En Español | Most Marylanders are eligible to buy health insurance through Maryland Health Connection, the state’s Affordable Care Act (ACA) marketplace during open enrollment, which begins Nov. 1, 2023, for 2024 health insurance coverage.
If you experience a qualifying life event — such as the birth of a child, a move, a marriage, a divorce or the loss of your employer-provided health insurance — you may be able to enroll or change your coverage during a special enrollment period.
Most people enrolled in ACA marketplace plans have seen their premiums go down because the 2021 American Rescue Plan Act (ARPA) increased tax credits for insurance premiums and expanded the number of households that qualify for them. Every household that pays more than 8.5 percent of its income qualifies for federal tax credits to help afford health insurance. These enhanced subsidies are available through 2025.
Before the 2021 law, such tax credits were only available to people earning less than a certain salary ($54,360 for one person). Most Americans with a marketplace plan can save an average of about $800 per year, according to the federal government.
You apply for coverage and choose your plan at the same time. Once you’re approved for a plan, you’ll need to pay your first monthly premium for your coverage to begin. To apply and enroll:
Coverage and cost depend on where you live, the type of plan you choose, your household income and the age and disability status of you and your family.
If you qualify for Medicaid, you will be able to get free or low-cost coverage and may not need to worry about premiums or copays, depending on your level of income.
All Maryland Health Connection plans cover 10 “essential” benefits, including:
Insurance companies cannot deny coverage because of preexisting conditions. When you apply, you can identify your medical needs and choose a plan that makes financial sense for you and your family.
All Maryland Health Connection plans cover basic dental services for children, including cleanings and exams. But adults who want dental coverage must add it to their policy. Deductibles and out-of-pocket costs vary between plans; enrolling in a family plan can cut costs.
Every eligible household that pays insurance premiums that exceed 8.5 percent of annual income qualifies for federal tax credits for insurance premiums through 2025.
According to Megan O’Reilly, AARP vice president of government affairs for health and family, subsidy recipients ages 50 to 64 have seen average annual savings of more than $950.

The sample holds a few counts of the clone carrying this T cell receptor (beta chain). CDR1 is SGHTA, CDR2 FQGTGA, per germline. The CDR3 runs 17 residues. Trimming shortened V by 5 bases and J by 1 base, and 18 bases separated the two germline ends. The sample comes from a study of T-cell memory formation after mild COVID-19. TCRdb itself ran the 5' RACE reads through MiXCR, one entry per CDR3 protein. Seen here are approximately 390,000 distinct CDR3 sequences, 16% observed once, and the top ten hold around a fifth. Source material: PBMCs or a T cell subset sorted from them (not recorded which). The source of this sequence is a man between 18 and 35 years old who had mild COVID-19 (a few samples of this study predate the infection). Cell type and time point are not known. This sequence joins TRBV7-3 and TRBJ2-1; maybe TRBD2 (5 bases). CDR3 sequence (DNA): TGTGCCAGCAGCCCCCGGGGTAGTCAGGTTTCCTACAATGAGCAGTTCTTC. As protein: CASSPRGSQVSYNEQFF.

Yes. If you qualify for a premium tax credit, you may also qualify for a cost-sharing reduction that would help you pay for such out-of-pocket expenses as deductibles and copays. You must enroll in a silver-level plan to get this assistance.
Maryland Health Connection plans are organized into four categories:
Maryland residents 30 and younger can apply for a catastrophic plan, which covers emergency medical care for an individual or family for low monthly premiums. You must apply for an exemption to show that other coverage options are unaffordable.
You can shop, compare plans and see whether you’re eligible for financial assistance with Maryland Health Connection’s online “Get an Estimate” tool.
If you have coverage through your employer or directly through an insurance provider but are eligible for lower premiums, you can switch to Maryland Health Connection. But you may not qualify for tax credits if you opt out of your employer’s plan — unless those premiums exceed a certain portion of your household income. The premiums would need to be more than 9.12 percent of your household income for individual coverage.
If you lose your COBRA coverage, you may be able to sign up for a Maryland Health Connection plan during a 60-day special enrollment window. Try to apply and select your Maryland Health Connection plan before your COBRA coverage ends to make sure there's no gap.
That depends. Major insurance providers, including CareFirst BlueCross Blue Shield, Kaiser Permanente and UnitedHealthcare, offer Maryland Health Connection plans, but not all doctors accept them. You can talk to your primary care physician or use the online “Get an Estimate” tool to see whether a certain doctor or practice will accept a marketplace plan.
It depends. You can enroll as a family. But in some cases, some family members may also be eligible for subsidies or other programs, depending on age, income and disability, or caregiver status. Such families may choose to enroll separately and still be able to see the same doctor or go to the same medical practice, depending on the type of insurance plans accepted.
This guide was updated on Jan. 23, 2023, with information about open enrollment and the Easy Enrollment Program.
This story is provided by AARP Maryland. Visit the AARP Maryland page for more news, events, and programs affecting retirement, health care, and more.
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